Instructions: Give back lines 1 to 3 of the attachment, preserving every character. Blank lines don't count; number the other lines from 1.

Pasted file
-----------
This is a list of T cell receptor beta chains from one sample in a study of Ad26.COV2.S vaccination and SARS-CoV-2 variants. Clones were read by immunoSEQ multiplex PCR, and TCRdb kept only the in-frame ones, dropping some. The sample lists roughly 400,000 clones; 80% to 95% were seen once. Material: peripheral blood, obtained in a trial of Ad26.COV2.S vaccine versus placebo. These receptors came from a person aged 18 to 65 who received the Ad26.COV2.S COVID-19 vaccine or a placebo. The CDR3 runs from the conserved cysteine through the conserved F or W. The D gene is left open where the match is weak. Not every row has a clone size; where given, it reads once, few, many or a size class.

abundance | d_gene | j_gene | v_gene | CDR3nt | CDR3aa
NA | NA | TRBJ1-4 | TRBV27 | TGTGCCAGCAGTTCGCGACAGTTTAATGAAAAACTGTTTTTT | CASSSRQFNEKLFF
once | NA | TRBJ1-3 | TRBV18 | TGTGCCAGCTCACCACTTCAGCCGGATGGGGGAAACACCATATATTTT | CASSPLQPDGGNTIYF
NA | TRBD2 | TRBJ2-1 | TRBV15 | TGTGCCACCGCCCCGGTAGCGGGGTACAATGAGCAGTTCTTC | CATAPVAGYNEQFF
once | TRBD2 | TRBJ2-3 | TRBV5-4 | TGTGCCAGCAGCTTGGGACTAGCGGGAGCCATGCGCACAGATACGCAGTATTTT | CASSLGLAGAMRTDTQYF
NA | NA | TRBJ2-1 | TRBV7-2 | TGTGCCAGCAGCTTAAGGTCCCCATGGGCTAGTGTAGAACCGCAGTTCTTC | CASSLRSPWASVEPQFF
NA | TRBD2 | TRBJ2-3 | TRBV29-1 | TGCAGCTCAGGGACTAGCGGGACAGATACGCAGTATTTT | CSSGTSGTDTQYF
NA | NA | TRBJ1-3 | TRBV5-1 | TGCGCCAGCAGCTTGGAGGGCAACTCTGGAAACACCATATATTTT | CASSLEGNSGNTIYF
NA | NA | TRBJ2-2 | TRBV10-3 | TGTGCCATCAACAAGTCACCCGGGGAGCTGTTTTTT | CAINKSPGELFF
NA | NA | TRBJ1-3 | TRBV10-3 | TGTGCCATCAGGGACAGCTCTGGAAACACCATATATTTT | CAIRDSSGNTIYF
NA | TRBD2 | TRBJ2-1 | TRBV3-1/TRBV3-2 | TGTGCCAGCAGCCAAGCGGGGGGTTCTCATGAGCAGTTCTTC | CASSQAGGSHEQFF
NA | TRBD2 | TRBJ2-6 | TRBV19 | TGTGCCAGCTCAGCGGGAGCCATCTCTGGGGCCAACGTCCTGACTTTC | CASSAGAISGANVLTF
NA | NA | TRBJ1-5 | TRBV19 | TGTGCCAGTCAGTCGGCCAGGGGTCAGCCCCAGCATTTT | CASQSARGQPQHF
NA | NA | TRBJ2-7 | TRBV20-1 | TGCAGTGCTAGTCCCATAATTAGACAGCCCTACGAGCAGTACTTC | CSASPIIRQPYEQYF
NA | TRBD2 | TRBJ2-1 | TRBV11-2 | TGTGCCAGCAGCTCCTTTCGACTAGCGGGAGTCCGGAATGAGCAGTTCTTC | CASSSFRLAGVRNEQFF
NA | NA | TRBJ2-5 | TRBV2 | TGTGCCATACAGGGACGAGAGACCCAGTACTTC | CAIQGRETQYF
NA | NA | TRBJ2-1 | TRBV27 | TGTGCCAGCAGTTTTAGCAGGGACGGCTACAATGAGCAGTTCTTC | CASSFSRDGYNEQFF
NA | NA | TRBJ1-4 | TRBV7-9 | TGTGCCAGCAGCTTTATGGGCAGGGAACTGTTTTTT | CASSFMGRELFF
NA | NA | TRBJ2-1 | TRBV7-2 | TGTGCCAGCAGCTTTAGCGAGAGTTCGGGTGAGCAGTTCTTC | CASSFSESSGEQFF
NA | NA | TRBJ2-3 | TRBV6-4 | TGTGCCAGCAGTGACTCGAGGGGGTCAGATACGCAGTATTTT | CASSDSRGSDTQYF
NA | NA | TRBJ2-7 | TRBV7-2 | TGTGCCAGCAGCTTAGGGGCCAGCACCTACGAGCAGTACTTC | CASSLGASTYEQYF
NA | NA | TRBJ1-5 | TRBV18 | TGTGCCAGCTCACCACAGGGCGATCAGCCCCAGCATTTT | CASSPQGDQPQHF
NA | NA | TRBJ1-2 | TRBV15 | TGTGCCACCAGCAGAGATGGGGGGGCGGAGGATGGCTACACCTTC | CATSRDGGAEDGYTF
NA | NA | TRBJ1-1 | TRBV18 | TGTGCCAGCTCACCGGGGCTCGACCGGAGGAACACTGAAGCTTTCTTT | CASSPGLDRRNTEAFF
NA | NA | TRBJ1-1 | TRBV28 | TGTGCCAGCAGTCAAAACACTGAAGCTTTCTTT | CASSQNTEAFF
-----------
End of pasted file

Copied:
This is a list of T cell receptor beta chains from one sample in a study of Ad26.COV2.S vaccination and SARS-CoV-2 variants. Clones were read by immunoSEQ multiplex PCR, and TCRdb kept only the in-frame ones, dropping some. The sample lists roughly 400,000 clones; 80% to 95% were seen once. Material: peripheral blood, obtained in a trial of Ad26.COV2.S vaccine versus placebo. These receptors came from a person aged 18 to 65 who received the Ad26.COV2.S COVID-19 vaccine or a placebo. The CDR3 runs from the conserved cysteine through the conserved F or W. The D gene is left open where the match is weak. Not every row has a clone size; where given, it reads once, few, many or a size class.

abundance | d_gene | j_gene | v_gene | CDR3nt | CDR3aa
NA | NA | TRBJ1-4 | TRBV27 | TGTGCCAGCAGTTCGCGACAGTTTAATGAAAAACTGTTTTTT | CASSSRQFNEKLFF